(732,111)

Total

 

(760,222)

 

(732,111)

Total intangible assets, net

$

449,778

$

477,889

Amortization expense charged to operations amounted to $28,111 and $28,111, for the three months ended December 31, 2023, and 2022, respectively.

Annual amortization expense for the next five years and thereafter is estimated to be $84,333 (remaining in fiscal year 2024), $112,444, $112,444, $112,444, and $28,113, respectively. The weighted average life of the intangible assets subject to amortization is 4 years as of December 31, 2023.

NOTE 6 – OPERATING LEASES

Operating leases

As of December 31, 2023, we no longer have operating leases for office space and office equipment in excess of one year. Many of our prior leases included one or more options to renew, some of which included options to extend the leases for a long-term period, and some leases included options to terminate the leases within 30 days. In certain of our prior lease agreements, the rental payments were adjusted periodically to reflect actual charges incurred for capital area maintenance, utilities, inflation and/or changes in other indexes.

We had no lease liability as of December 31, 2023, and September 30, 2023.

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We recorded lease expense in sales, general and administration expenses in the consolidated statement of operations:

Three months ended December 31, 

    

2023

    

2022

Operating lease expense

$

$

44,444

Short-term lease expense

 

36,843

 

2,400

Total lease expense

$

36,843

$

46,844

For the three months ended December 31, 2023, there were no cash payments against lease liabilities nor accretion on lease liability.

For the three months ended December 31, 2022, cash payments against lease liabilities totaled $40,346 and accretion on lease liability of $1,665.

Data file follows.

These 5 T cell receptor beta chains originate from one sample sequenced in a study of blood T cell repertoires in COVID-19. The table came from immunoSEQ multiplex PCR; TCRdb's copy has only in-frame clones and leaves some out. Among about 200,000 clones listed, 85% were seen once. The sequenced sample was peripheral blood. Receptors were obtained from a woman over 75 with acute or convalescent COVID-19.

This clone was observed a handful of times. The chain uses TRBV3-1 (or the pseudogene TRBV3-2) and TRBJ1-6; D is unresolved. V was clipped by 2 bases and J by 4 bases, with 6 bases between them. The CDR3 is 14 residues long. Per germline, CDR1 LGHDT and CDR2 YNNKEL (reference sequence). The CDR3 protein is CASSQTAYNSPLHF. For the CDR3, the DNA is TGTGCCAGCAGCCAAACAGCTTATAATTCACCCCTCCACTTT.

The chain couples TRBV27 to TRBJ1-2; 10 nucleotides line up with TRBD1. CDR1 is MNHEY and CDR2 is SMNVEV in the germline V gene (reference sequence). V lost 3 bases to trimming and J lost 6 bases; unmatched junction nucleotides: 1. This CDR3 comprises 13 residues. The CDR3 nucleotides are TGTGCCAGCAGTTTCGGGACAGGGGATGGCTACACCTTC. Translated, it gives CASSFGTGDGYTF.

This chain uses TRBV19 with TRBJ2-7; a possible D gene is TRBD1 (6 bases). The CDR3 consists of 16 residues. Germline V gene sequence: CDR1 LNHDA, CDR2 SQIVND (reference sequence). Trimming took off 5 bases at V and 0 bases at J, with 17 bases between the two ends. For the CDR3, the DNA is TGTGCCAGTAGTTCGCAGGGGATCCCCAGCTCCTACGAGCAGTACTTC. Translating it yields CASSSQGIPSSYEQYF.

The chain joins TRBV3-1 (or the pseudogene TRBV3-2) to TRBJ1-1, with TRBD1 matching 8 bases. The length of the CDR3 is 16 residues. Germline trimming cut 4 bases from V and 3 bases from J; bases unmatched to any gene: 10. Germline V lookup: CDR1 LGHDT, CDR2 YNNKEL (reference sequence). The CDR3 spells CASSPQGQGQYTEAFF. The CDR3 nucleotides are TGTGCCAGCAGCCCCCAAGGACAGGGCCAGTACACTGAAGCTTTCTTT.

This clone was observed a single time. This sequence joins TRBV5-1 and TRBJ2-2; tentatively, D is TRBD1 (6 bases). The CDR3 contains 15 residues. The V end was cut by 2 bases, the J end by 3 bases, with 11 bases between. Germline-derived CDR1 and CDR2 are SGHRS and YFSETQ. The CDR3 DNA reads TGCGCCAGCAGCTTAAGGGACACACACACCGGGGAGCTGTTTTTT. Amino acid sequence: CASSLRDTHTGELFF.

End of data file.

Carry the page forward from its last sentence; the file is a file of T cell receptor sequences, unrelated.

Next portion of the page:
NOTE 7 – ACCOUNTS PAYABLE AND ACCRUED EXPENSES

Accounts payable and accrued expenses consisted of the following as of December 31, 2023, and September 30, 2023:

    

December 31, 

September 30, 

2023

2023

Accounts payable

$

6,627,014

$

4,978,920

Performance bonuses

 

300,000

1,262,000

Interest payable

 

112,947

 

175,094

Professional fees

506,552

449,944

Marketing

781,487

800,165

Commissions

109,352

 

Insurance liabilities

233,902

552,000

Other accrued liabilities

279,949

307,135

Accrued liabilities

 

2,324,189

 

3,546,338

Accrued royalties and revenue share

6,272,056

4,930,329

Total accounts payable and accrued expenses

$

15,223,259

$

13,455,587

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NOTE 8 – DEBT

Lines of Credit as of December 31, 2023:

Unpaid

Contractual

Net Carrying Value

Principal

Interest Rates

Contractual

Warrants

Related party lines of credit:

Current

Long Term

Balance

Cash

Maturity Date

issued

$2,500,000 revolving line of credit, December 14, 2023

$

$

$

10%

12 months prior written notice

3,125,000

Total related party lines of credit, net

$

$

$

Lines of credit:

$2,200,000 non-revolving line of credit, May 13, 2022

$

1,760,000

$

$

1,760,000

12%

11/13/2023

314,286

$6,000,000 revolving line of credit, July 29, 2022

4,907,573

5,429,504

Greater of 4% or Prime

7/29/2024

$4,000,000 non-revolving line of credit, May 10, 2023

441,390

800,000

12%

5/10/2025

83,142

Total lines of credit, net

$

6,667,573

$

441,390

$

7,989,504

Lines of Credit as of September 30, 2023:

Unpaid

Contractual

Net Carrying Value

Principal

Interest Rates

Contractual

Warrants

Related party lines of credit:

Current

Long Term

Balance

Cash

Maturity Date

issued

$4,000,000 non-revolving line of credit, May 10, 2023

$

$

1,959,693

$

2,266,733

12%

5/10/2025

209,398

Total related party lines of credit, net

$

$

1,959,693

$

2,266,733

Lines of credit:

$2,200,000 non-revolving line of credit, May 13, 2022

$

2,124,720

$

$

2,200,000

12%

11/13/2023

314,286

$6,000,000 revolving line of credit, July 29, 2022

2,985,298

3,730,914

Greater of 4% or Prime

7/29/2024

$4,000,000 revolving line of credit, May 10, 2023

475,523

900,000

12%

5/10/2025

83,142

Total lines of credit, net

$

5,110,018

$

475,523

$

6,830,914

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The following table presents the interest expense related to the contractual interest coupon and the amortization of debt discounts on the lines of credit: